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Curated by RSF Research Staff

“Bright as a Billion Suns,” New Laser Alters Matter

The brightest light ever produced on Earth was created by Physicists at the University of Nebraska-Lincoln. Their Diocles Laser was focused to a brightness a billion times that of the surface of the Sun, producing a new movement of electrons in the matter it struck, which scattered a X-rays.

The laser was blasted at helium, and then the scattering of electrons suspended in the gas was measured. Usually only one photon at a time would be scattered from a material as visible light strikes it, a common phenomenon that allows us to see objects and other forms of matter when light is shone on them. However, in this case nearly 1000 electrons were scattered simultaneously.

The brightness of a laser doesn't usually change the angle or energy of a photon during the scattering, but in this case, the angle, shape, and wavelength were modified, changing how any object hit with the laser would be perceived to the human eye. Electrons affected by the brightness of the Diocles Laser move in a figure-eight pattern instead of the usual "up and down" bounce, ejecting extra energy and releasing X-rays.

In this diagram, the motion of electrons (bottom) are illustrated in the way they affect the color signature of the scattered light (top). The extreme brightness of the Diocles Laser alters matter in the way light is scatter (right).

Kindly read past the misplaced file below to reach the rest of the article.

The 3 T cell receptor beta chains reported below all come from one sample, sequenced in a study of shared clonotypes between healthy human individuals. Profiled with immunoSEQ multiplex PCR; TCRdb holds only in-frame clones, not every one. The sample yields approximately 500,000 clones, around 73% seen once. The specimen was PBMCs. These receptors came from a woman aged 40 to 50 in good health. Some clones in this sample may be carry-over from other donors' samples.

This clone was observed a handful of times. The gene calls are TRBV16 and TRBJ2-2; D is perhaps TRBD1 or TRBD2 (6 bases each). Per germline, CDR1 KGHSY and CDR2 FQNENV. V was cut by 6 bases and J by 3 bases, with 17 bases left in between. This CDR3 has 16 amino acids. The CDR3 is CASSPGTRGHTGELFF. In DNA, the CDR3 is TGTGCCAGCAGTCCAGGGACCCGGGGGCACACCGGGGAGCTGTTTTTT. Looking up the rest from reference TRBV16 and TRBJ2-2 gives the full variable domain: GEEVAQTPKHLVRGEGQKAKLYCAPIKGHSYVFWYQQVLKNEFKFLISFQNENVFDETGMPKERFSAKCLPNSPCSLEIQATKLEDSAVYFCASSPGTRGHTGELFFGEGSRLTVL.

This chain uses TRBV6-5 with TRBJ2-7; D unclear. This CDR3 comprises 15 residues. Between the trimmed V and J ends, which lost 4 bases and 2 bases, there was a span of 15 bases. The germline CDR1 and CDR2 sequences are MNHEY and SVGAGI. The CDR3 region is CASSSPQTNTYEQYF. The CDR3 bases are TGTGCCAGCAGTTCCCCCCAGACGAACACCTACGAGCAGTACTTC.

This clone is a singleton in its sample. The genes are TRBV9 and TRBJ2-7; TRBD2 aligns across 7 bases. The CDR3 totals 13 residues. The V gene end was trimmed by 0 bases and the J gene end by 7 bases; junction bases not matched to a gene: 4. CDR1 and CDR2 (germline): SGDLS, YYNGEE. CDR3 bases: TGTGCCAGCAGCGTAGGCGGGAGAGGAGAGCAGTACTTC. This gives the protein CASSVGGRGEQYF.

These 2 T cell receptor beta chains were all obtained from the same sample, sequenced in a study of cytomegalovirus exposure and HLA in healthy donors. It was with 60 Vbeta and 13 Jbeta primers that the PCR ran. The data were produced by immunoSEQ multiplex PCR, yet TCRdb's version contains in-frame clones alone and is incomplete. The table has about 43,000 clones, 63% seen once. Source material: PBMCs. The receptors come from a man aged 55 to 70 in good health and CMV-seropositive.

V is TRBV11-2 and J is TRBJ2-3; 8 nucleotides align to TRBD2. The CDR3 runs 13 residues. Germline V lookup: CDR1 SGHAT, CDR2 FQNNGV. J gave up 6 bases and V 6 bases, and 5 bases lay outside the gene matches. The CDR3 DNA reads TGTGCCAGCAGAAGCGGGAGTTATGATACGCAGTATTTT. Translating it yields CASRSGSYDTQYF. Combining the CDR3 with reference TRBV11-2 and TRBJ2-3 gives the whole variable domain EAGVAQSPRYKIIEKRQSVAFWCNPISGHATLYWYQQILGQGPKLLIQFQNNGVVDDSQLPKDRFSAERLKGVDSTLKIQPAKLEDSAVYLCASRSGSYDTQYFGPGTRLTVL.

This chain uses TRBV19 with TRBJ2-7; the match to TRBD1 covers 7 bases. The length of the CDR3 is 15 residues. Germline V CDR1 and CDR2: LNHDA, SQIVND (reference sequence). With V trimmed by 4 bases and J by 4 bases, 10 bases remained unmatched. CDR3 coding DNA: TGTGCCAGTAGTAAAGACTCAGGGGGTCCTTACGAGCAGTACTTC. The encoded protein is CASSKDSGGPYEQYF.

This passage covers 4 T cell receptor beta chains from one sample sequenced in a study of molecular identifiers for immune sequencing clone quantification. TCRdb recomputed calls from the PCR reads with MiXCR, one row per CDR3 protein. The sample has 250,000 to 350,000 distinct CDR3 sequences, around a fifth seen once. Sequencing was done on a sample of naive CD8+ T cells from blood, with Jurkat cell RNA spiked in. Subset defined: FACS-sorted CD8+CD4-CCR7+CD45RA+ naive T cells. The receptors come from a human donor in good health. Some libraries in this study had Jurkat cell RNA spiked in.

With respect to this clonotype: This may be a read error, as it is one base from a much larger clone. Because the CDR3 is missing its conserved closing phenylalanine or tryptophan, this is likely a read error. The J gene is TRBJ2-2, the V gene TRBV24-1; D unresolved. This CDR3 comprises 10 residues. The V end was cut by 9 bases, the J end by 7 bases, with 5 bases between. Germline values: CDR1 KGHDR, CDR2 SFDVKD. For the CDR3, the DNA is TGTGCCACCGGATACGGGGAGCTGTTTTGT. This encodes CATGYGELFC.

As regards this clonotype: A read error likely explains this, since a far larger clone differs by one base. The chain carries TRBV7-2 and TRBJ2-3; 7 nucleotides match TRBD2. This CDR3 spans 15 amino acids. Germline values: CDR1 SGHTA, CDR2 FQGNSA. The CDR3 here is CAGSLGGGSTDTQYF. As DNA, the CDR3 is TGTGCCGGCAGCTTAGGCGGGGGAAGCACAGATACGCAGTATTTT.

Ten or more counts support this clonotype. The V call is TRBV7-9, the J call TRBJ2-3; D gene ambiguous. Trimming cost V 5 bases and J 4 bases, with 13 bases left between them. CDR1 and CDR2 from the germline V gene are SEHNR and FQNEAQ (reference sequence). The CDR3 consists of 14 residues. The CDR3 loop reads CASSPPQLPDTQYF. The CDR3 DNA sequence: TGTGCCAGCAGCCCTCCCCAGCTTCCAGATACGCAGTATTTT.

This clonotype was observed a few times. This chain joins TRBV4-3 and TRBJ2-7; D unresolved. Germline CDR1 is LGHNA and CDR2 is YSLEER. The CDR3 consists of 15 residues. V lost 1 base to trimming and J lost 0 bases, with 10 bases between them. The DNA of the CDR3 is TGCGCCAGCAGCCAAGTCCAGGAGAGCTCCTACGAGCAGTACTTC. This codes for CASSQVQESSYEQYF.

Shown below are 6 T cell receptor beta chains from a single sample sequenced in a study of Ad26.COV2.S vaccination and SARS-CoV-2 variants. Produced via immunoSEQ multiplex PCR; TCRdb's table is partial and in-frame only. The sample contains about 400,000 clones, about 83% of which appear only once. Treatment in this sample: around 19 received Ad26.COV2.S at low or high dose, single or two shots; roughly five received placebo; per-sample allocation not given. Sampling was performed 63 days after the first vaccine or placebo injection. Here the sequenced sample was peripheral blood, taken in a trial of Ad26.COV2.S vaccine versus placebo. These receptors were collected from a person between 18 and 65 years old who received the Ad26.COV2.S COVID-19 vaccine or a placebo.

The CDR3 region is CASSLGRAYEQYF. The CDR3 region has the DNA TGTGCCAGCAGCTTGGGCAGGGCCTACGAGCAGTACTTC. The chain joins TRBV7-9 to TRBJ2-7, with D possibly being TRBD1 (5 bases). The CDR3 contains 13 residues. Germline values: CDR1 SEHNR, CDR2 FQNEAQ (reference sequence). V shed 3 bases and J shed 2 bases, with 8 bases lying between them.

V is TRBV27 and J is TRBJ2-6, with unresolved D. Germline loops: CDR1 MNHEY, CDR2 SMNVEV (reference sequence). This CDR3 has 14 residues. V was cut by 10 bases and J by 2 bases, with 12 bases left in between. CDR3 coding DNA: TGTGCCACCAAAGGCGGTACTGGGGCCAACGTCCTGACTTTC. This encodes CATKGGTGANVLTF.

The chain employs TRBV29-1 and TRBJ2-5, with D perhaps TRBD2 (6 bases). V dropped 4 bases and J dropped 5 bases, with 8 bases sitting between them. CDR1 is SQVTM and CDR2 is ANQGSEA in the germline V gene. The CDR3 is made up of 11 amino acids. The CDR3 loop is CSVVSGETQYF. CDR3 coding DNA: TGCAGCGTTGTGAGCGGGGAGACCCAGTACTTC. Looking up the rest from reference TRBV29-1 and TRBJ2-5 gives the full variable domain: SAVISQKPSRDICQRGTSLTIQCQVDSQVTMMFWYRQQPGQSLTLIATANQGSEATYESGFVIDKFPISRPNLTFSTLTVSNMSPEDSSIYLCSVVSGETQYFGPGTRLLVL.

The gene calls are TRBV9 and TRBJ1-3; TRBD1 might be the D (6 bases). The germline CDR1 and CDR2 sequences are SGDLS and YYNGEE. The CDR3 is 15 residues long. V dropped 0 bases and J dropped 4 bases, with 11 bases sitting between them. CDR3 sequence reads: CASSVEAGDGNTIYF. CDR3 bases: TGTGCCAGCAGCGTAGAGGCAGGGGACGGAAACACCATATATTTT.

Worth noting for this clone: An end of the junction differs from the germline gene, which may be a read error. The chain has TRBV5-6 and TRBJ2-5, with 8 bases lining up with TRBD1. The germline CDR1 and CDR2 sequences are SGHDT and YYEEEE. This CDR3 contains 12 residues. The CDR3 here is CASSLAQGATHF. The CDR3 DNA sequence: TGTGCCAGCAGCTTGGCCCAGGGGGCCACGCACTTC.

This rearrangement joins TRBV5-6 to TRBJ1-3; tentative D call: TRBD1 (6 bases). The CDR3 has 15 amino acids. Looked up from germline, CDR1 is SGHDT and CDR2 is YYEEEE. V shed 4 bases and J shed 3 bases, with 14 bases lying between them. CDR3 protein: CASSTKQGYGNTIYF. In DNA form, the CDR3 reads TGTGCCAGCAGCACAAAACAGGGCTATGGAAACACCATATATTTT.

"When we have this unimaginably bright light, it turns out that the scattering – this fundamental thing that makes everything visible – fundamentally changes in nature. It's as if things appear differently as you turn up the brightness of the light, which is not something you normally would experience. (An object) normally becomes brighter, but otherwise, it looks just like it did with a lower light level. But here, the light is changing (the object's) appearance. The light's coming off at different angles, with different colors, depending on how bright it is."

- Donald Umstadter, lead researcher on the study

This development could vastly improve current X-ray technology, as shown in the photo above. The researchers used it to image the inside of a USB flash drive at high resolution (Image Credit: Extreme Light Laboratory at University of Nebraska-Lincoln).

This research was published in Nature Photonics. Image credits to University of Nebraska-Lincoln.

Adam Apollo, Faculty
Resonance Academy

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